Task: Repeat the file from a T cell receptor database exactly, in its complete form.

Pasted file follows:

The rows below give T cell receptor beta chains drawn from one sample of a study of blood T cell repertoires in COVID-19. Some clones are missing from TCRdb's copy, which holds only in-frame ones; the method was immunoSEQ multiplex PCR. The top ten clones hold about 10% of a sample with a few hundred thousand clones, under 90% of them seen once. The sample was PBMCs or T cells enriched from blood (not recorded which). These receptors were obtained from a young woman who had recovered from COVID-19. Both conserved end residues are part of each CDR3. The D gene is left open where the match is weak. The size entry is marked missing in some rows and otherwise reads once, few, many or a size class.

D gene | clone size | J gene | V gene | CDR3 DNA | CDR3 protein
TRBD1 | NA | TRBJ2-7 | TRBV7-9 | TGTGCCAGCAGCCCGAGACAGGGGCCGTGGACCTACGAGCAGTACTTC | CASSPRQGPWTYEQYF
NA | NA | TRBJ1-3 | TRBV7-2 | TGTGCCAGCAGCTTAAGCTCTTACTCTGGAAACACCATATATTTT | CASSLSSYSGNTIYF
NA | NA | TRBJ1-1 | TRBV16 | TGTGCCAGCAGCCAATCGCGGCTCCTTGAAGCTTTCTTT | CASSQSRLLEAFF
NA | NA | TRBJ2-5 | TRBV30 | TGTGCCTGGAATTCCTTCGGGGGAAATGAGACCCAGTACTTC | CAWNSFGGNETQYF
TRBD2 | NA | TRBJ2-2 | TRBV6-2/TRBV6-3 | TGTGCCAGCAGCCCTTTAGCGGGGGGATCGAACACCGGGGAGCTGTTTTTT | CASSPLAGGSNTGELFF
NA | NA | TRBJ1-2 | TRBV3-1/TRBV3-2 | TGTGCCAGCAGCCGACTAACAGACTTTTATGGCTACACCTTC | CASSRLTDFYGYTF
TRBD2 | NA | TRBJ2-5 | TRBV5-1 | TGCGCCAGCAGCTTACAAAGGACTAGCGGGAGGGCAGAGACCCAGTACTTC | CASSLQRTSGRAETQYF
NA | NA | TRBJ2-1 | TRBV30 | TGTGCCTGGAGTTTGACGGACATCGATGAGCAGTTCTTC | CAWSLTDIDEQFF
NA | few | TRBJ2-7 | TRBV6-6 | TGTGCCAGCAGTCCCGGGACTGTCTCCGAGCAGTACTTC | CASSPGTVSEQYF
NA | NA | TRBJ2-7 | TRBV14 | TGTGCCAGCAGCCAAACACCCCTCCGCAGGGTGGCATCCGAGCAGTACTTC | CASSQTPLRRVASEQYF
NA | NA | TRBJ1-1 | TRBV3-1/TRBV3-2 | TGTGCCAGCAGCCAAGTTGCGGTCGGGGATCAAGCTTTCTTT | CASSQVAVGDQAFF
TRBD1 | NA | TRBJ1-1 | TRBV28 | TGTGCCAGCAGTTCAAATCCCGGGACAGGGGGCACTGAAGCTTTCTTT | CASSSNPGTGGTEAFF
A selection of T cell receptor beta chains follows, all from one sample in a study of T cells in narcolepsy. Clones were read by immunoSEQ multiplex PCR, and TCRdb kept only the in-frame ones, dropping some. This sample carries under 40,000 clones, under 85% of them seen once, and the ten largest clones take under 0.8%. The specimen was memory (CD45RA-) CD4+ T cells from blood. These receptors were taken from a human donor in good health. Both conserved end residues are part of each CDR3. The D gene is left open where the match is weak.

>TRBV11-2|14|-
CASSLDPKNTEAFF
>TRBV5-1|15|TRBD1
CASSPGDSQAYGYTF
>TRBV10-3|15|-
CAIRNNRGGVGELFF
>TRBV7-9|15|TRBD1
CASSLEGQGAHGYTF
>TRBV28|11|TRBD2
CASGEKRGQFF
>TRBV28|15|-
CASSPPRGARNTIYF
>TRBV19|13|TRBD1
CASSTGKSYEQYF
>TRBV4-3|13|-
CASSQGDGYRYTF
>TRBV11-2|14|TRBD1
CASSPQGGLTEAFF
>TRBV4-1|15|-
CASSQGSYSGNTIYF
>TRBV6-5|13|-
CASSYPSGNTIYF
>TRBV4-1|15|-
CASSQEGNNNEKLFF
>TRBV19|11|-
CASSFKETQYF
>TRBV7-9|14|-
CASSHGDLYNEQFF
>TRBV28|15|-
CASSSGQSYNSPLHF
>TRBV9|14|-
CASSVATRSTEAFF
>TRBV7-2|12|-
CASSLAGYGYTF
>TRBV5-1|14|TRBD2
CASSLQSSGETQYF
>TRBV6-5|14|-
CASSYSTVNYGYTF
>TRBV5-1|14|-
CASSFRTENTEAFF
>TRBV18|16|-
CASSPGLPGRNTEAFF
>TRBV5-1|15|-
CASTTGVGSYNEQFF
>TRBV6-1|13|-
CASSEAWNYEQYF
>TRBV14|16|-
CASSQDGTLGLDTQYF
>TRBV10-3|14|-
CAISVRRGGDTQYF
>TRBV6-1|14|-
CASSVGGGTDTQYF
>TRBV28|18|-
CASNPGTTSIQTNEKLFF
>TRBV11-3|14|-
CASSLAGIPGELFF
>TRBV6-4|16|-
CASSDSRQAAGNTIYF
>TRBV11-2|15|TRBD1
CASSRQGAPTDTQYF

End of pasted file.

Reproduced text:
The rows below give T cell receptor beta chains drawn from one sample of a study of blood T cell repertoires in COVID-19. Some clones are missing from TCRdb's copy, which holds only in-frame ones; the method was immunoSEQ multiplex PCR. The top ten clones hold about 10% of a sample with a few hundred thousand clones, under 90% of them seen once. The sample was PBMCs or T cells enriched from blood (not recorded which). These receptors were obtained from a young woman who had recovered from COVID-19. Both conserved end residues are part of each CDR3. The D gene is left open where the match is weak. The size entry is marked missing in some rows and otherwise reads once, few, many or a size class.

D gene | clone size | J gene | V gene | CDR3 DNA | CDR3 protein
TRBD1 | NA | TRBJ2-7 | TRBV7-9 | TGTGCCAGCAGCCCGAGACAGGGGCCGTGGACCTACGAGCAGTACTTC | CASSPRQGPWTYEQYF
NA | NA | TRBJ1-3 | TRBV7-2 | TGTGCCAGCAGCTTAAGCTCTTACTCTGGAAACACCATATATTTT | CASSLSSYSGNTIYF
NA | NA | TRBJ1-1 | TRBV16 | TGTGCCAGCAGCCAATCGCGGCTCCTTGAAGCTTTCTTT | CASSQSRLLEAFF
NA | NA | TRBJ2-5 | TRBV30 | TGTGCCTGGAATTCCTTCGGGGGAAATGAGACCCAGTACTTC | CAWNSFGGNETQYF
TRBD2 | NA | TRBJ2-2 | TRBV6-2/TRBV6-3 | TGTGCCAGCAGCCCTTTAGCGGGGGGATCGAACACCGGGGAGCTGTTTTTT | CASSPLAGGSNTGELFF
NA | NA | TRBJ1-2 | TRBV3-1/TRBV3-2 | TGTGCCAGCAGCCGACTAACAGACTTTTATGGCTACACCTTC | CASSRLTDFYGYTF
TRBD2 | NA | TRBJ2-5 | TRBV5-1 | TGCGCCAGCAGCTTACAAAGGACTAGCGGGAGGGCAGAGACCCAGTACTTC | CASSLQRTSGRAETQYF
NA | NA | TRBJ2-1 | TRBV30 | TGTGCCTGGAGTTTGACGGACATCGATGAGCAGTTCTTC | CAWSLTDIDEQFF
NA | few | TRBJ2-7 | TRBV6-6 | TGTGCCAGCAGTCCCGGGACTGTCTCCGAGCAGTACTTC | CASSPGTVSEQYF
NA | NA | TRBJ2-7 | TRBV14 | TGTGCCAGCAGCCAAACACCCCTCCGCAGGGTGGCATCCGAGCAGTACTTC | CASSQTPLRRVASEQYF
NA | NA | TRBJ1-1 | TRBV3-1/TRBV3-2 | TGTGCCAGCAGCCAAGTTGCGGTCGGGGATCAAGCTTTCTTT | CASSQVAVGDQAFF
TRBD1 | NA | TRBJ1-1 | TRBV28 | TGTGCCAGCAGTTCAAATCCCGGGACAGGGGGCACTGAAGCTTTCTTT | CASSSNPGTGGTEAFF
A selection of T cell receptor beta chains follows, all from one sample in a study of T cells in narcolepsy. Clones were read by immunoSEQ multiplex PCR, and TCRdb kept only the in-frame ones, dropping some. This sample carries under 40,000 clones, under 85% of them seen once, and the ten largest clones take under 0.8%. The specimen was memory (CD45RA-) CD4+ T cells from blood. These receptors were taken from a human donor in good health. Both conserved end residues are part of each CDR3. The D gene is left open where the match is weak.

>TRBV11-2|14|-
CASSLDPKNTEAFF
>TRBV5-1|15|TRBD1
CASSPGDSQAYGYTF
>TRBV10-3|15|-
CAIRNNRGGVGELFF
>TRBV7-9|15|TRBD1
CASSLEGQGAHGYTF
>TRBV28|11|TRBD2
CASGEKRGQFF
>TRBV28|15|-
CASSPPRGARNTIYF
>TRBV19|13|TRBD1
CASSTGKSYEQYF
>TRBV4-3|13|-
CASSQGDGYRYTF
>TRBV11-2|14|TRBD1
CASSPQGGLTEAFF
>TRBV4-1|15|-
CASSQGSYSGNTIYF
>TRBV6-5|13|-
CASSYPSGNTIYF
>TRBV4-1|15|-
CASSQEGNNNEKLFF
>TRBV19|11|-
CASSFKETQYF
>TRBV7-9|14|-
CASSHGDLYNEQFF
>TRBV28|15|-
CASSSGQSYNSPLHF
>TRBV9|14|-
CASSVATRSTEAFF
>TRBV7-2|12|-
CASSLAGYGYTF
>TRBV5-1|14|TRBD2
CASSLQSSGETQYF
>TRBV6-5|14|-
CASSYSTVNYGYTF
>TRBV5-1|14|-
CASSFRTENTEAFF
>TRBV18|16|-
CASSPGLPGRNTEAFF
>TRBV5-1|15|-
CASTTGVGSYNEQFF
>TRBV6-1|13|-
CASSEAWNYEQYF
>TRBV14|16|-
CASSQDGTLGLDTQYF
>TRBV10-3|14|-
CAISVRRGGDTQYF
>TRBV6-1|14|-
CASSVGGGTDTQYF
>TRBV28|18|-
CASNPGTTSIQTNEKLFF
>TRBV11-3|14|-
CASSLAGIPGELFF
>TRBV6-4|16|-
CASSDSRQAAGNTIYF
>TRBV11-2|15|TRBD1
CASSRQGAPTDTQYF